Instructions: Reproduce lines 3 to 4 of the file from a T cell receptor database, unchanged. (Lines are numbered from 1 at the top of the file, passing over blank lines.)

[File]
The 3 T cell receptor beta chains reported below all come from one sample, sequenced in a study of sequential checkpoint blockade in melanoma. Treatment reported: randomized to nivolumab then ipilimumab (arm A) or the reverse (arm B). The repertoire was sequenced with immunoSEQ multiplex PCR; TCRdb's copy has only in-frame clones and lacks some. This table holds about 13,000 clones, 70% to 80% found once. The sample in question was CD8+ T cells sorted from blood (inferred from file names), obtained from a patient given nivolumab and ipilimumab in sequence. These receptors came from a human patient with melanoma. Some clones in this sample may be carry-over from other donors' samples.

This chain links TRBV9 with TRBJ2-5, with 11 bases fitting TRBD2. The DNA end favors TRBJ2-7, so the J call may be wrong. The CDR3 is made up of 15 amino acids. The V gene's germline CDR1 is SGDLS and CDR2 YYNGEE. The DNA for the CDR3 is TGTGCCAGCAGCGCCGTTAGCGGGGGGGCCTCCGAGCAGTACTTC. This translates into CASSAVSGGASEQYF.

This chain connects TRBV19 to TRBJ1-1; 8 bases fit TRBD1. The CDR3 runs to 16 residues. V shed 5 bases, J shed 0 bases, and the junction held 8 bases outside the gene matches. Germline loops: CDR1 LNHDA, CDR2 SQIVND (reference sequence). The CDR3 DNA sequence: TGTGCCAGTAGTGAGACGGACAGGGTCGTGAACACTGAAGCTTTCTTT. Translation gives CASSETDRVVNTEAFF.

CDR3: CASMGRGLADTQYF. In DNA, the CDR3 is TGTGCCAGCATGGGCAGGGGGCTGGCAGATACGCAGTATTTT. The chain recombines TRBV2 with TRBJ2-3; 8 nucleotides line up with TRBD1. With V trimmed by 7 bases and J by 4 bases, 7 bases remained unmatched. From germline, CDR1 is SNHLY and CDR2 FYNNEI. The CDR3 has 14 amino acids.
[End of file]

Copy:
This chain connects TRBV19 to TRBJ1-1; 8 bases fit TRBD1. The CDR3 runs to 16 residues. V shed 5 bases, J shed 0 bases, and the junction held 8 bases outside the gene matches. Germline loops: CDR1 LNHDA, CDR2 SQIVND (reference sequence). The CDR3 DNA sequence: TGTGCCAGTAGTGAGACGGACAGGGTCGTGAACACTGAAGCTTTCTTT. Translation gives CASSETDRVVNTEAFF.

CDR3: CASMGRGLADTQYF. In DNA, the CDR3 is TGTGCCAGCATGGGCAGGGGGCTGGCAGATACGCAGTATTTT. The chain recombines TRBV2 with TRBJ2-3; 8 nucleotides line up with TRBD1. With V trimmed by 7 bases and J by 4 bases, 7 bases remained unmatched. From germline, CDR1 is SNHLY and CDR2 FYNNEI. The CDR3 has 14 amino acids.